Three Month Race of Abu Qatada


London 2012 games are just round the corner and the US has raised repeated concerns about the security of the event. Americans are especially worried that the UK police have had to cut the numbers of police officers and other security forces available for the summer 2012. Particularly unsatisfying for Washington is the restriction of the scope of the anti-terrorism ‘stop and search’ forces.

Home secretary Mrs Theresa May and culture and sport secretary Mr Jeremy Hunt as well as the Prime Minister, take turns to chair security meetings about the Olympics, which are usually dominated by the latest US concerns and security questions. Moreover, they are aware that al-Qaeda or one of its affiliates might try to disrupt the Olympic Games with american team members being the obvious target. With these circumstances in mind, special attention is being paid to a resident of England who is number one on the deported list.

The Jordan-Palestinian Abu Qatada came to Britain in 1993 with his wife and  three children after being expelled from both Jordan and Kuwait for bombing plotting and supporting the invasion led by Saddam Hussein. However, all of the facts mentioned above did not result in him being turned away at the airport but, on the contrary, he was granted refugee status.

British officials did learn their lesson, when Abu Qataba, who was happily living on the  British tax payers’ subsidies, set up a one-man run spiritual advice centre for Islamist Warriors and preached from Finsbury Park mosque. The Daily Mail published the story of Qatada on 18th January saying:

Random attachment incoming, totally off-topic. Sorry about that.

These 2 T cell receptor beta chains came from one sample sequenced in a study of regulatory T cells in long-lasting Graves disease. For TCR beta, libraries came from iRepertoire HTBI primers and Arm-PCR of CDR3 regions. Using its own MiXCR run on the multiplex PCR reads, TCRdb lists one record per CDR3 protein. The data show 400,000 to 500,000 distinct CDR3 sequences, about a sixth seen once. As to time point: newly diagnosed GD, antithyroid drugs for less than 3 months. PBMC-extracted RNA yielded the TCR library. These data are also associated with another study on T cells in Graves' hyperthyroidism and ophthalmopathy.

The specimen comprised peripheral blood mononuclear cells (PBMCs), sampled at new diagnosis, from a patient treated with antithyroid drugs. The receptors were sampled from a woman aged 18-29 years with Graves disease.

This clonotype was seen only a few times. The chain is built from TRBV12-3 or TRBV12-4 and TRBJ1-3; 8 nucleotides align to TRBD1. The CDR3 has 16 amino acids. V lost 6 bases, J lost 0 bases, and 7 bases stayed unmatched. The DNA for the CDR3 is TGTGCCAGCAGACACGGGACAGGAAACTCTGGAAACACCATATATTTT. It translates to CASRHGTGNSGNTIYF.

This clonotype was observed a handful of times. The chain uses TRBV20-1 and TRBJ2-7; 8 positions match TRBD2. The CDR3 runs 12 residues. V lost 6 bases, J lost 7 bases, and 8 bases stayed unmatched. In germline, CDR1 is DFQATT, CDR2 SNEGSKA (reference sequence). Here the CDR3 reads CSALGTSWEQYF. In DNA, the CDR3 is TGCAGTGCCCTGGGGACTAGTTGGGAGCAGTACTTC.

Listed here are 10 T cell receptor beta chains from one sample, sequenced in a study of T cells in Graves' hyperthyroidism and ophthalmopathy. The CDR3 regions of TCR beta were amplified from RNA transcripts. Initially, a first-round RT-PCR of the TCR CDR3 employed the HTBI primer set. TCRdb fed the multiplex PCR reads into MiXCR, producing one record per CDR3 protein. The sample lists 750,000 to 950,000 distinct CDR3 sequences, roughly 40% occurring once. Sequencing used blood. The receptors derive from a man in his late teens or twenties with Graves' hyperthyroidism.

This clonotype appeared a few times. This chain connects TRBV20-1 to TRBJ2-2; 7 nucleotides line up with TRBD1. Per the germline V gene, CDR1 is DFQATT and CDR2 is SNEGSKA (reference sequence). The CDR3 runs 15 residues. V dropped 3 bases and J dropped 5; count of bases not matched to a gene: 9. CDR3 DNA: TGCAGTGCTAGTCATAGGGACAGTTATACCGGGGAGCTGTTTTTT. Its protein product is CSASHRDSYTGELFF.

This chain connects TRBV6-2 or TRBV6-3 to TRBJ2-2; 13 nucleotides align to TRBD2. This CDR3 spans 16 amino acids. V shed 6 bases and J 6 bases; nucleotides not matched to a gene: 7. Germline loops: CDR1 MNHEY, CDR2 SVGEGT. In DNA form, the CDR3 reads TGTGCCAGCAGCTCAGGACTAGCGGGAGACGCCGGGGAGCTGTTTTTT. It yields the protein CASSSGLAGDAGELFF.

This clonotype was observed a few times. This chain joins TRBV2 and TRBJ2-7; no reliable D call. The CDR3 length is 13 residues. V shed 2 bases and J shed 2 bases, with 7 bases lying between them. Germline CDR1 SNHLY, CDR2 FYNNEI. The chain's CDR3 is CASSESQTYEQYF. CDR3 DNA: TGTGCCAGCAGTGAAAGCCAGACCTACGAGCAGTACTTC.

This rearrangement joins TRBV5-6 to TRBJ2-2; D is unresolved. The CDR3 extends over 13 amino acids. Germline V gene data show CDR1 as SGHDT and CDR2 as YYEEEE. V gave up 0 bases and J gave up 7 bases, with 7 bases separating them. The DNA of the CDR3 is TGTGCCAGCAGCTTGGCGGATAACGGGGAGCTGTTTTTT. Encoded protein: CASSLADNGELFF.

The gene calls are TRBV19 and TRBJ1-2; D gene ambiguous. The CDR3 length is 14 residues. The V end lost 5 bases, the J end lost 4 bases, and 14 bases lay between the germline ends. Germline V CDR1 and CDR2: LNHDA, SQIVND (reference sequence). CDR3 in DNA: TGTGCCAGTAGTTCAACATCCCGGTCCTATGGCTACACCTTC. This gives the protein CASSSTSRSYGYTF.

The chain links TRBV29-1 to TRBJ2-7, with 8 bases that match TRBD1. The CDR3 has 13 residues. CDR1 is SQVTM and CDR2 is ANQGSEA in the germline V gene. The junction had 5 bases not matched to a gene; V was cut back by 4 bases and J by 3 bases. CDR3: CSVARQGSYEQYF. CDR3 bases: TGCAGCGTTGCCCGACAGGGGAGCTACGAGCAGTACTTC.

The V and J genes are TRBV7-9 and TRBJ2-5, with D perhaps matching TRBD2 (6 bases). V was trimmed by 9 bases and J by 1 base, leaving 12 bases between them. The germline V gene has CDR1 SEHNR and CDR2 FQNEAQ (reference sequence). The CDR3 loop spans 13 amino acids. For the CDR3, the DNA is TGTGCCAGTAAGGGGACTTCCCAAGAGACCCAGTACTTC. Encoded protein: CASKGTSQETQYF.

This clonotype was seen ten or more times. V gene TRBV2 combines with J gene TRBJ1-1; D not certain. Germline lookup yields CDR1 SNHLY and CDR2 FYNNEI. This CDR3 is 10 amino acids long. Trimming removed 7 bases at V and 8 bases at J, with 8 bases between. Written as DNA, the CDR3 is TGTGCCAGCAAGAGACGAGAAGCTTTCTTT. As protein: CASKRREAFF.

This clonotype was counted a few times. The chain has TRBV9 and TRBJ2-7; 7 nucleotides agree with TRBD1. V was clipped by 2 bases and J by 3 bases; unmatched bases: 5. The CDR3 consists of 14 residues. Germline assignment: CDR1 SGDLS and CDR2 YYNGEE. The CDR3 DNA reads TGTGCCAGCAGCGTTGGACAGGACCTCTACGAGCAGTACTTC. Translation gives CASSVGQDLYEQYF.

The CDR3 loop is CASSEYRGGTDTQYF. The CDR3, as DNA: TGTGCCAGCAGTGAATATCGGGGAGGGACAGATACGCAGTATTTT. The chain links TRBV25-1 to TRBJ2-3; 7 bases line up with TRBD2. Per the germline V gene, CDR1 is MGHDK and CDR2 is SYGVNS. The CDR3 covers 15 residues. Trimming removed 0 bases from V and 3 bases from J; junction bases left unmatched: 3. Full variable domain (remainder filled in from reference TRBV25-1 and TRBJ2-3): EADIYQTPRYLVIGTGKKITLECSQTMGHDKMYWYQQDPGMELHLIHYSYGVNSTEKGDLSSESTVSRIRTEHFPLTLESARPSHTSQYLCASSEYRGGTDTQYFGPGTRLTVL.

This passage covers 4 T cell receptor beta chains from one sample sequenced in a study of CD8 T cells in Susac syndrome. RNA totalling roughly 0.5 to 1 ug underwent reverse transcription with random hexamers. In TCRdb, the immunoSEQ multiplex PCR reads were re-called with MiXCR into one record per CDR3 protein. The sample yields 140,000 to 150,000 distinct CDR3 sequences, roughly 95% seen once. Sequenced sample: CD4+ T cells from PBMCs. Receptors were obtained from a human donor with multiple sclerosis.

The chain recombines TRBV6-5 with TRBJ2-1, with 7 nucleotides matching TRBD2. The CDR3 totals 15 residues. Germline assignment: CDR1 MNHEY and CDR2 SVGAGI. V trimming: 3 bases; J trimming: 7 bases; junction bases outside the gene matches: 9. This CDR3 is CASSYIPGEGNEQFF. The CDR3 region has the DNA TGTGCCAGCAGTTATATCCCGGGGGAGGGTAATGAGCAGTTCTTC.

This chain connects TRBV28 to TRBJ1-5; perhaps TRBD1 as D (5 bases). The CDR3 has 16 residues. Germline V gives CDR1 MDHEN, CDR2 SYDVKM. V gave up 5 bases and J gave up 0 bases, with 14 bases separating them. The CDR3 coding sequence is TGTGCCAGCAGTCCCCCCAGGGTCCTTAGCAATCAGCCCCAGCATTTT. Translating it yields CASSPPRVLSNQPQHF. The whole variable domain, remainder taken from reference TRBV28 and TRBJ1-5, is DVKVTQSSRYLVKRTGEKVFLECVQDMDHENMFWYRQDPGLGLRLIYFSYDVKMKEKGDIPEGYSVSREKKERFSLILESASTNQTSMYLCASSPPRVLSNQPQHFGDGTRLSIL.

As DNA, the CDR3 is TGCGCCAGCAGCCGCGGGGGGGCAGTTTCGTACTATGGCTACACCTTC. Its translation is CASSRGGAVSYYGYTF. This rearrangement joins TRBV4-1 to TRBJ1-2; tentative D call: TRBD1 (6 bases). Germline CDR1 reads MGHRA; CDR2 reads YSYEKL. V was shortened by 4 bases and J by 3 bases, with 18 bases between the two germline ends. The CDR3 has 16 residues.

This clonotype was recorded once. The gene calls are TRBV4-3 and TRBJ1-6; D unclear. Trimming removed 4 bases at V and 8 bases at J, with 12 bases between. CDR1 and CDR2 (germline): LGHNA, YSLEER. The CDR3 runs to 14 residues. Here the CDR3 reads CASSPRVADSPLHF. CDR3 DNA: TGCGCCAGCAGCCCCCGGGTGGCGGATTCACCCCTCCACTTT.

‘ For what it is worth, a host of eminent Muslim theologians condemned practices which Qatada said were legitimate.’

Furthermore,  the case of Abu Qatada culminated in 2001 when Spanish police indicted him for raising money for an al-Qaeda cell in Madrid, while German police found his audio tapes in the flat used by 9/11 highjacker Mohammed Atta. He also influenced Richard Reid, the shoe bomber who attempted to destroy the American commercial flight and who is now serving life in the super maximum security prison in the United States.

At the present, Qatada is fighting to stay in Britain and has already successfully persuaded the European Human Right   Court in Strasbourg of his innocence, though European judges’ decision goes against the interests of the UK authorities, who are eager to extradite Abu Qatada to Jordan where he is facing a life sentence for involvement in terrorism. This desire currently is multiplied with London 2012 fast approaching. Abu Qatada was released from the UK jail under  strict bail conditions, he has also been electronically tagged and has various restrictions outside his house. However, the UK officials have only three months to show significant progress towards deporting Mr Qatada and obtaining evidence of his guilt in such a way that their legitimacy cannot be argued in the court, otherwise his bail conditions will be lifted and he might walk free.

Home secretary Mrs Theresa May flew to Jordan to seek an agreement over the deportation of Abu Qatada. In her statement earlier this month she said that both countries were committed to ensuring Abu Qatada faced justice and were pursuing all options in regard to his deportation. Currently British tax payers, who are paying for Qatada’s well-being, and the US security staff are preoccupied with whether or not one of worlds potentially most dangerous men will win the three month race for freedom.

By Ksenia Solovyova, Crystal Blankenbaker, Irina Czako, Juliana Milanesio

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